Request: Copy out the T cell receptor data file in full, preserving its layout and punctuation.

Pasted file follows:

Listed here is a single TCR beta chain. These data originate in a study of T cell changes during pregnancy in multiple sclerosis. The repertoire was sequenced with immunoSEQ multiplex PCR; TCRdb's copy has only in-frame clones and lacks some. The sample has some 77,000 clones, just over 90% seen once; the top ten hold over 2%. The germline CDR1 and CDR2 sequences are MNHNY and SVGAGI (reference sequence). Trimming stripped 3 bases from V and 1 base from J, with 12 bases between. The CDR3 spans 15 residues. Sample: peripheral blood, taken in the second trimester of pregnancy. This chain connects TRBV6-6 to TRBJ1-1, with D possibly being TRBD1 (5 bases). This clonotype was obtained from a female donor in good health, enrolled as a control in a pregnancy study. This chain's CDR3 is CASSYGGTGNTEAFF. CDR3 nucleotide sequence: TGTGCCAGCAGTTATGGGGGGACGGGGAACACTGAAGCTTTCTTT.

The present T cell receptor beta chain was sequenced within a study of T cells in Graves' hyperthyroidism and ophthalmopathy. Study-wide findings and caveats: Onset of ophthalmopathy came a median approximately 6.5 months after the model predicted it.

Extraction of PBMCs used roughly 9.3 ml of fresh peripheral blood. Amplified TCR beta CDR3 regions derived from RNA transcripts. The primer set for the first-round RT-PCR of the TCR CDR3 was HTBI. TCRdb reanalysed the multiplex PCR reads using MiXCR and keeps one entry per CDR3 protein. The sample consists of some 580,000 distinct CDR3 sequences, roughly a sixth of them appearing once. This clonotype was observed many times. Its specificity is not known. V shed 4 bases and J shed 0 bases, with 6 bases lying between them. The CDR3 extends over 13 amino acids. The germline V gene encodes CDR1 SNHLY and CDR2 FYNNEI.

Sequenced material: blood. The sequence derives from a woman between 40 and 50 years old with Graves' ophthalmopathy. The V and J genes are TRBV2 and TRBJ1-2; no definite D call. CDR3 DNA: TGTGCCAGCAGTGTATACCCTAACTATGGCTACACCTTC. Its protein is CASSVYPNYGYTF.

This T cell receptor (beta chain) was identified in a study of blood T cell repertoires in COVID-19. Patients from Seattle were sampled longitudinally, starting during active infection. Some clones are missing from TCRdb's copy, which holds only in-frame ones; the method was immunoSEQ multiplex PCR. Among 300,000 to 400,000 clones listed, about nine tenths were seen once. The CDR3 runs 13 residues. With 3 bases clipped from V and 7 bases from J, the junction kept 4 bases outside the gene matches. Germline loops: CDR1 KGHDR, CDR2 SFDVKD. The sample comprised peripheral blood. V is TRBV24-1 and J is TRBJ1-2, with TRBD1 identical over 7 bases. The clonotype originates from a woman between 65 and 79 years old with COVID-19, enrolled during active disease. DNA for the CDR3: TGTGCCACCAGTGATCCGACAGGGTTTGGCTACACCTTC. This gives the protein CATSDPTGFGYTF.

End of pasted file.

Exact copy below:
Listed here is a single TCR beta chain. These data originate in a study of T cell changes during pregnancy in multiple sclerosis. The repertoire was sequenced with immunoSEQ multiplex PCR; TCRdb's copy has only in-frame clones and lacks some. The sample has some 77,000 clones, just over 90% seen once; the top ten hold over 2%. The germline CDR1 and CDR2 sequences are MNHNY and SVGAGI (reference sequence). Trimming stripped 3 bases from V and 1 base from J, with 12 bases between. The CDR3 spans 15 residues. Sample: peripheral blood, taken in the second trimester of pregnancy. This chain connects TRBV6-6 to TRBJ1-1, with D possibly being TRBD1 (5 bases). This clonotype was obtained from a female donor in good health, enrolled as a control in a pregnancy study. This chain's CDR3 is CASSYGGTGNTEAFF. CDR3 nucleotide sequence: TGTGCCAGCAGTTATGGGGGGACGGGGAACACTGAAGCTTTCTTT.

The present T cell receptor beta chain was sequenced within a study of T cells in Graves' hyperthyroidism and ophthalmopathy. Study-wide findings and caveats: Onset of ophthalmopathy came a median approximately 6.5 months after the model predicted it.

Extraction of PBMCs used roughly 9.3 ml of fresh peripheral blood. Amplified TCR beta CDR3 regions derived from RNA transcripts. The primer set for the first-round RT-PCR of the TCR CDR3 was HTBI. TCRdb reanalysed the multiplex PCR reads using MiXCR and keeps one entry per CDR3 protein. The sample consists of some 580,000 distinct CDR3 sequences, roughly a sixth of them appearing once. This clonotype was observed many times. Its specificity is not known. V shed 4 bases and J shed 0 bases, with 6 bases lying between them. The CDR3 extends over 13 amino acids. The germline V gene encodes CDR1 SNHLY and CDR2 FYNNEI.

Sequenced material: blood. The sequence derives from a woman between 40 and 50 years old with Graves' ophthalmopathy. The V and J genes are TRBV2 and TRBJ1-2; no definite D call. CDR3 DNA: TGTGCCAGCAGTGTATACCCTAACTATGGCTACACCTTC. Its protein is CASSVYPNYGYTF.

This T cell receptor (beta chain) was identified in a study of blood T cell repertoires in COVID-19. Patients from Seattle were sampled longitudinally, starting during active infection. Some clones are missing from TCRdb's copy, which holds only in-frame ones; the method was immunoSEQ multiplex PCR. Among 300,000 to 400,000 clones listed, about nine tenths were seen once. The CDR3 runs 13 residues. With 3 bases clipped from V and 7 bases from J, the junction kept 4 bases outside the gene matches. Germline loops: CDR1 KGHDR, CDR2 SFDVKD. The sample comprised peripheral blood. V is TRBV24-1 and J is TRBJ1-2, with TRBD1 identical over 7 bases. The clonotype originates from a woman between 65 and 79 years old with COVID-19, enrolled during active disease. DNA for the CDR3: TGTGCCACCAGTGATCCGACAGGGTTTGGCTACACCTTC. This gives the protein CATSDPTGFGYTF.